Journalist of the Year Portfolio

The future of race


History Department Chair David Fisher is optimistic about race issues today.

In a time when some people need a reminder that black lives do matter, he’s optimistic.

In a time when shots ring through downtown because a shooter wants to kill white people, he’s optimistic.

In a time when Dallas — the first place Fisher and his kids have ever hoped to call “home” — still bears the shame of hosting a tragedy on July 7, a tragedy born from long-brewing racial tensions, he’s optimistic.

Fisher doesn’t live under a rock.

In fact, he’s pretty much on top of the news.

He’s one of those guys that still reads a print newspaper every morning.

But somehow… he is still optimistic.

He’s optimistic because he’s seen what the future looks like.

And ironically, the future of these race issues lie in his past — international schools.

“International schools and the kids who are there kind of represent the future,” he said. “It’s what we are going to be like. "

From the moment he was born, Fisher has lived what he calls “a rootless life.”

Philippines. Bangladesh. Malaysia. Argentina. Rhode Island. California. Massachusetts. His wife is French. His friends live in Turkey and Pakistan.

“Oh yeah — and somewhere along the line I did political science in France,” he laughs.

His life is “a very long story.” But what’s consistent throughout this nomadic lifestyle is a genuine love — a love for international schools. You can see it when he talks about them.

He’ll tell you that they are “better than the world,” and a fat, nostalgic smile stretches across his face when he talks about his childhood school growing up in Manila.

But why exactly does Fisher love international schools? And why does he say they are “better than the world”?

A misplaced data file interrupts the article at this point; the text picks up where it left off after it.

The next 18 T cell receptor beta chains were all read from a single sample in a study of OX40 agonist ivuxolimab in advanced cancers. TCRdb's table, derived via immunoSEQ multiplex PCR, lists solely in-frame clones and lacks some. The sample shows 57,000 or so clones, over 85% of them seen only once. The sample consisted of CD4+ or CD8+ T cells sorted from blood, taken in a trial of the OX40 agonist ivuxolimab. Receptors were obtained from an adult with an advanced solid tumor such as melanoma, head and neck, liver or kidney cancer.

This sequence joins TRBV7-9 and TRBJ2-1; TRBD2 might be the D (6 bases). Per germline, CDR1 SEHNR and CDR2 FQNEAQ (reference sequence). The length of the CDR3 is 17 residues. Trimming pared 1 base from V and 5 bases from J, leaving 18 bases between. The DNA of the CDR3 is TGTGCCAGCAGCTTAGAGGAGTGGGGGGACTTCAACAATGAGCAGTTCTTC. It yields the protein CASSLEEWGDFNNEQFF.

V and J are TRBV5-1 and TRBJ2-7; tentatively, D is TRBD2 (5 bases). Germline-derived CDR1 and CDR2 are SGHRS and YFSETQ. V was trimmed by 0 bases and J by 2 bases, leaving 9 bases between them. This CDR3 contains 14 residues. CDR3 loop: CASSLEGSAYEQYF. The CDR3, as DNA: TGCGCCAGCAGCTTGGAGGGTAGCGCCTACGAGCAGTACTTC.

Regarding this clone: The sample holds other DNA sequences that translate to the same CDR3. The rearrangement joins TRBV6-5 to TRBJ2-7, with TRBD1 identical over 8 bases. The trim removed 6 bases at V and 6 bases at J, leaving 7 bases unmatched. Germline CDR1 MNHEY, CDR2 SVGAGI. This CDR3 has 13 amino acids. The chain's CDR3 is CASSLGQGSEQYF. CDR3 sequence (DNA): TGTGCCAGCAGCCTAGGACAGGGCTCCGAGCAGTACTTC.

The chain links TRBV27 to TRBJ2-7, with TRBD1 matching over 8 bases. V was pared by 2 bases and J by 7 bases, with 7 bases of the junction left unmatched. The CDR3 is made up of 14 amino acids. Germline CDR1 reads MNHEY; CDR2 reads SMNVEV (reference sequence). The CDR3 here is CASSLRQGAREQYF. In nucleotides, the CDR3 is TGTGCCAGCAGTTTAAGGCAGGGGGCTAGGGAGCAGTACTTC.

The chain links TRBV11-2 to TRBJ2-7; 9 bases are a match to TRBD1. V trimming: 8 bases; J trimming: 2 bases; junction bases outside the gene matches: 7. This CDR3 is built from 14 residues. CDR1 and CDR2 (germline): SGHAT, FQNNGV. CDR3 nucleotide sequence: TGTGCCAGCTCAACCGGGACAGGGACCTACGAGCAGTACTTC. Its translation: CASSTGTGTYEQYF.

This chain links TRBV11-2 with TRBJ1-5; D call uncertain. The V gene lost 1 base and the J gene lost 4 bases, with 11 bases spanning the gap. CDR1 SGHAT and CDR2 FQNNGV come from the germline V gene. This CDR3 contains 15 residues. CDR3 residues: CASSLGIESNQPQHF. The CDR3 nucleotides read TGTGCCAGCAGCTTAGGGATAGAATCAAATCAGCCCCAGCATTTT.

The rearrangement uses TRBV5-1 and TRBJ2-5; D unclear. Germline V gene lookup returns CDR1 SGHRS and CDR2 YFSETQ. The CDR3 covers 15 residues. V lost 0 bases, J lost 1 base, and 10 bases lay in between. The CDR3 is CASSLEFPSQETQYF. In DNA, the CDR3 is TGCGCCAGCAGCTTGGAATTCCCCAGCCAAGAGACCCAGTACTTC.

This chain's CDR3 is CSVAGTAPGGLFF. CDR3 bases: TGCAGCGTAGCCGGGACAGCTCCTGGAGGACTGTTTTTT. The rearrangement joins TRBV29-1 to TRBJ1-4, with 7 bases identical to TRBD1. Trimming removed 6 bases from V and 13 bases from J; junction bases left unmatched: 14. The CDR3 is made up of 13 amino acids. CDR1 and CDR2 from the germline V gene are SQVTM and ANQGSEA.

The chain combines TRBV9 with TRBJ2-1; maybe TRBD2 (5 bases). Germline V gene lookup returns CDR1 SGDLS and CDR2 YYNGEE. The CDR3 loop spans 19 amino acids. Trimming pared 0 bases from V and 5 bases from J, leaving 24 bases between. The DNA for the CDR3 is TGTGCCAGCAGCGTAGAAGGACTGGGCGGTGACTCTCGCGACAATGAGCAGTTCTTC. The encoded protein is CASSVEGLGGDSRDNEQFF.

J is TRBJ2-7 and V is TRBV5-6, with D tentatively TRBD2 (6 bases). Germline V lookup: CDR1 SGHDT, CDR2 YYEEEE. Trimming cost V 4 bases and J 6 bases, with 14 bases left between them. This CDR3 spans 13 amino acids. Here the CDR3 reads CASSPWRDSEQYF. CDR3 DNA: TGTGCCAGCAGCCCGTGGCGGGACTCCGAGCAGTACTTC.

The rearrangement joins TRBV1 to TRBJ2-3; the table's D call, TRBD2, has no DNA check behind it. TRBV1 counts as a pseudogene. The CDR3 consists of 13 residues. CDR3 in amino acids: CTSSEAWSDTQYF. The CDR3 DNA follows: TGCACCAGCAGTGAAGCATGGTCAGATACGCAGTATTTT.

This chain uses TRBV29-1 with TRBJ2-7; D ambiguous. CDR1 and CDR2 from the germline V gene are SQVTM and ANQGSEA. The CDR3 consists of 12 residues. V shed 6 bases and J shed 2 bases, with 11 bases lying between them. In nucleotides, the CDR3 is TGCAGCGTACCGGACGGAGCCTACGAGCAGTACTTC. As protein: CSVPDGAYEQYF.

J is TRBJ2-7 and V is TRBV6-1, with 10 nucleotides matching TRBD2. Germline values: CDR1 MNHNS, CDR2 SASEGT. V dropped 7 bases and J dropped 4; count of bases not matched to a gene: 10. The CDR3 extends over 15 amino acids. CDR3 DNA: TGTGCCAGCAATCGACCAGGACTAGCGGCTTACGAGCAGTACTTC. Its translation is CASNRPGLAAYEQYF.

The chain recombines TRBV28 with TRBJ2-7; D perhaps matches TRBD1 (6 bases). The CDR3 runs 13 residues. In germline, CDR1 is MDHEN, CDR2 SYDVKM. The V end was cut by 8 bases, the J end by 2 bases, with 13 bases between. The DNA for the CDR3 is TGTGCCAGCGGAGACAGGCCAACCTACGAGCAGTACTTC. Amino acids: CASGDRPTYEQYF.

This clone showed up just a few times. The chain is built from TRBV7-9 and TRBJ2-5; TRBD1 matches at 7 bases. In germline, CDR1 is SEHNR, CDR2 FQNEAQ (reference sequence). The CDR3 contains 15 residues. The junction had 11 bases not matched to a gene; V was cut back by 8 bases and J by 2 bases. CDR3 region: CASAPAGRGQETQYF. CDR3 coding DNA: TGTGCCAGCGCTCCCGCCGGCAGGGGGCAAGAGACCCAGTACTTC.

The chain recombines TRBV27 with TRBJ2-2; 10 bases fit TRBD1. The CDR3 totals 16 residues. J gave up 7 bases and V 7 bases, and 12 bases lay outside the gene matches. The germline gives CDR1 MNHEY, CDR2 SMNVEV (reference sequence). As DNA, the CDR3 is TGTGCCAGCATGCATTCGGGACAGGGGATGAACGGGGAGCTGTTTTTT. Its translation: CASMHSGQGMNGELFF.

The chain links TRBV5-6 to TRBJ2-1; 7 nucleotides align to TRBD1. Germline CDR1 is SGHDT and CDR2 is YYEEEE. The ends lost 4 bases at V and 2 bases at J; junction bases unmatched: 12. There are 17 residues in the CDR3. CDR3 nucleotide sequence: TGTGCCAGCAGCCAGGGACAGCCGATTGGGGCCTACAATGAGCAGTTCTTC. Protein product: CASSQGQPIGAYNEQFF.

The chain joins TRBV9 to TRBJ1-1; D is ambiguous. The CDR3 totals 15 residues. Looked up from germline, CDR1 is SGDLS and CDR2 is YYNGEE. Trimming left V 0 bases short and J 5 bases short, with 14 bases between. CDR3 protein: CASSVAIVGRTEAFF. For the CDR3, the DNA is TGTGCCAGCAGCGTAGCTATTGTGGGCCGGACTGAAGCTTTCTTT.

“I like the fact that you had to negotiate these different cultures,” Fisher said.

From this — the forced collaboration with the races and cultures of the world — Fisher found his optimism towards race issues.

“Not to say that there’s no tension internationally, but it’s just that race isn’t that big a deal,” Fisher said. “Even religion is not that big a deal. International schools are strange institutions in that respect. We are better than the world in some ways.”

But when he came to Dallas to sink some roots into a city and abandon his life on the move, he quickly noticed something.

“We are a very racially segregated city,” Fisher said. “That’s painfully obvious as a visitor to this town. Northern Dallas is lily white, whereas southern Dallas — I haven’t even visited. Because it’s just not what you do. And there, the racial composition is completely different… African Americans have not been dealt a good deck of cards in this city. And you can see it in the way it’s organized.”

In a time when race and diversity issues plague the city, what will it take for Fisher’s vision of the future to become a reality?

And what role does the school have in making a community where race simply isn’t that big a deal?


Fisher would like to think we don’t shy away from these discussions. And especially in his department, students need to investigate race issues as a social reality.

“Certainly an institution like this cannot ignore race and race history and race issues,” Fisher said. “And where it comes up naturally in a curriculum or in a sequence of studies, it should be addressed. I can’t imagine anybody would be opposed to that statement.”

But according to Fisher, people can start being opposed when you talk about how active the school should address these issues.

“I think some people might argue that as an educational institution we have a commitment to actively promote racial understanding — there’s an agenda that we need to follow here,” he said. “And others might say that that’s forcing the issue, and that you are also bringing race into areas where it just doesn’t need to be.”